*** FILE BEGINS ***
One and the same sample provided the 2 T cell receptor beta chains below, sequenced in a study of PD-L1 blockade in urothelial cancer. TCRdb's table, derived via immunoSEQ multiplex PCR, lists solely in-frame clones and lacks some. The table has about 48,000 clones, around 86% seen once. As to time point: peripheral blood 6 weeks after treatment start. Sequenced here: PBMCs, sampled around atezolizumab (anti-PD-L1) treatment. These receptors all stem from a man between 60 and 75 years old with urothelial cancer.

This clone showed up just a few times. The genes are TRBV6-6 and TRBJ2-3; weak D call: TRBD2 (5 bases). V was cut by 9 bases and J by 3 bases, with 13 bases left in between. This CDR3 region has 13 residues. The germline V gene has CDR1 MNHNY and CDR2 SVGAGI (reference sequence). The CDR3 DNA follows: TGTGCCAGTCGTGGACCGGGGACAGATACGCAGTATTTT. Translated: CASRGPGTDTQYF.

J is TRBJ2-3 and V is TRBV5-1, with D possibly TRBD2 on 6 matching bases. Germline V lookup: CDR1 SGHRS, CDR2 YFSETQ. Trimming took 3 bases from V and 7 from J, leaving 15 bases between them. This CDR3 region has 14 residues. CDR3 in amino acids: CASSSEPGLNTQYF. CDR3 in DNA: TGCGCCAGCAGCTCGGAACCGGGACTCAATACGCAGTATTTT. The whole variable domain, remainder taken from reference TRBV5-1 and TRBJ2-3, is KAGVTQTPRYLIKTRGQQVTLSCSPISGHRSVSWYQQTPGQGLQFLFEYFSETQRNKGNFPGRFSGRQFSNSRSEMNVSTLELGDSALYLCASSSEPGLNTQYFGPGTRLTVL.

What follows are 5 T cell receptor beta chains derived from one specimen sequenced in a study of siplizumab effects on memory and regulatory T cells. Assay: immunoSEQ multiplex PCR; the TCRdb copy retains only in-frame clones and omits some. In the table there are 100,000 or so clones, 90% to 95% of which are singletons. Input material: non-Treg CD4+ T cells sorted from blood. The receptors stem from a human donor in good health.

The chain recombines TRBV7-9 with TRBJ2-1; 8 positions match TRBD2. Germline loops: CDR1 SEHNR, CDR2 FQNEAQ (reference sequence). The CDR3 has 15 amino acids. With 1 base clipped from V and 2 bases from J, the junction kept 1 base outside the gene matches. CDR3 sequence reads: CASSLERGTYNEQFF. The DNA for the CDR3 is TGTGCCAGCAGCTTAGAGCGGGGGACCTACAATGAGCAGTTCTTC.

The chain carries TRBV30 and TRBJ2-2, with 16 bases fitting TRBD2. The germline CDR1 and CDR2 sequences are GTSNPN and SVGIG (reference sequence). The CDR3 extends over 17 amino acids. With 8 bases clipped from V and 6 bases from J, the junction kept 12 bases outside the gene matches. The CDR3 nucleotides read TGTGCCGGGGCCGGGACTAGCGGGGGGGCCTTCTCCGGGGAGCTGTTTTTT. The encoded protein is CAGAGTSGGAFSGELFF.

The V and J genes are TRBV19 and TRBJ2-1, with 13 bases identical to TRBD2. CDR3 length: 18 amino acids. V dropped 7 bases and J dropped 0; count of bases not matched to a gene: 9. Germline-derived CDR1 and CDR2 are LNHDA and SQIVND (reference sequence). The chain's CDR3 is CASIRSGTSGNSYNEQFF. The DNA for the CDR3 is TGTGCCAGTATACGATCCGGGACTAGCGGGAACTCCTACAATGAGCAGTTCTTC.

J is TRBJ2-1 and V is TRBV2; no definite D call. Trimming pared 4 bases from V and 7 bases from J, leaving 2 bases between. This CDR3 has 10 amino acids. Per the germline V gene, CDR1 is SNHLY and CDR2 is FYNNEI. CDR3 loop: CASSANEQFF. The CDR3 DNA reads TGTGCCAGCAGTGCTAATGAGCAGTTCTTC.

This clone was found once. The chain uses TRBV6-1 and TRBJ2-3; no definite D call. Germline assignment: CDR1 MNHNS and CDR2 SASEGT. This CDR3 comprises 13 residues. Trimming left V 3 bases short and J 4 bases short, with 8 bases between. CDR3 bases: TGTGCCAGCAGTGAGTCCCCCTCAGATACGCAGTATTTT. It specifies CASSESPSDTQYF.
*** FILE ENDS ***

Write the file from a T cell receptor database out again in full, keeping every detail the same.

One and the same sample provided the 2 T cell receptor beta chains below, sequenced in a study of PD-L1 blockade in urothelial cancer. TCRdb's table, derived via immunoSEQ multiplex PCR, lists solely in-frame clones and lacks some. The table has about 48,000 clones, around 86% seen once. As to time point: peripheral blood 6 weeks after treatment start. Sequenced here: PBMCs, sampled around atezolizumab (anti-PD-L1) treatment. These receptors all stem from a man between 60 and 75 years old with urothelial cancer.

This clone showed up just a few times. The genes are TRBV6-6 and TRBJ2-3; weak D call: TRBD2 (5 bases). V was cut by 9 bases and J by 3 bases, with 13 bases left in between. This CDR3 region has 13 residues. The germline V gene has CDR1 MNHNY and CDR2 SVGAGI (reference sequence). The CDR3 DNA follows: TGTGCCAGTCGTGGACCGGGGACAGATACGCAGTATTTT. Translated: CASRGPGTDTQYF.

J is TRBJ2-3 and V is TRBV5-1, with D possibly TRBD2 on 6 matching bases. Germline V lookup: CDR1 SGHRS, CDR2 YFSETQ. Trimming took 3 bases from V and 7 from J, leaving 15 bases between them. This CDR3 region has 14 residues. CDR3 in amino acids: CASSSEPGLNTQYF. CDR3 in DNA: TGCGCCAGCAGCTCGGAACCGGGACTCAATACGCAGTATTTT. The whole variable domain, remainder taken from reference TRBV5-1 and TRBJ2-3, is KAGVTQTPRYLIKTRGQQVTLSCSPISGHRSVSWYQQTPGQGLQFLFEYFSETQRNKGNFPGRFSGRQFSNSRSEMNVSTLELGDSALYLCASSSEPGLNTQYFGPGTRLTVL.

What follows are 5 T cell receptor beta chains derived from one specimen sequenced in a study of siplizumab effects on memory and regulatory T cells. Assay: immunoSEQ multiplex PCR; the TCRdb copy retains only in-frame clones and omits some. In the table there are 100,000 or so clones, 90% to 95% of which are singletons. Input material: non-Treg CD4+ T cells sorted from blood. The receptors stem from a human donor in good health.

The chain recombines TRBV7-9 with TRBJ2-1; 8 positions match TRBD2. Germline loops: CDR1 SEHNR, CDR2 FQNEAQ (reference sequence). The CDR3 has 15 amino acids. With 1 base clipped from V and 2 bases from J, the junction kept 1 base outside the gene matches. CDR3 sequence reads: CASSLERGTYNEQFF. The DNA for the CDR3 is TGTGCCAGCAGCTTAGAGCGGGGGACCTACAATGAGCAGTTCTTC.

The chain carries TRBV30 and TRBJ2-2, with 16 bases fitting TRBD2. The germline CDR1 and CDR2 sequences are GTSNPN and SVGIG (reference sequence). The CDR3 extends over 17 amino acids. With 8 bases clipped from V and 6 bases from J, the junction kept 12 bases outside the gene matches. The CDR3 nucleotides read TGTGCCGGGGCCGGGACTAGCGGGGGGGCCTTCTCCGGGGAGCTGTTTTTT. The encoded protein is CAGAGTSGGAFSGELFF.

The V and J genes are TRBV19 and TRBJ2-1, with 13 bases identical to TRBD2. CDR3 length: 18 amino acids. V dropped 7 bases and J dropped 0; count of bases not matched to a gene: 9. Germline-derived CDR1 and CDR2 are LNHDA and SQIVND (reference sequence). The chain's CDR3 is CASIRSGTSGNSYNEQFF. The DNA for the CDR3 is TGTGCCAGTATACGATCCGGGACTAGCGGGAACTCCTACAATGAGCAGTTCTTC.

J is TRBJ2-1 and V is TRBV2; no definite D call. Trimming pared 4 bases from V and 7 bases from J, leaving 2 bases between. This CDR3 has 10 amino acids. Per the germline V gene, CDR1 is SNHLY and CDR2 is FYNNEI. CDR3 loop: CASSANEQFF. The CDR3 DNA reads TGTGCCAGCAGTGCTAATGAGCAGTTCTTC.

This clone was found once. The chain uses TRBV6-1 and TRBJ2-3; no definite D call. Germline assignment: CDR1 MNHNS and CDR2 SASEGT. This CDR3 comprises 13 residues. Trimming left V 3 bases short and J 4 bases short, with 8 bases between. CDR3 bases: TGTGCCAGCAGTGAGTCCCCCTCAGATACGCAGTATTTT. It specifies CASSESPSDTQYF.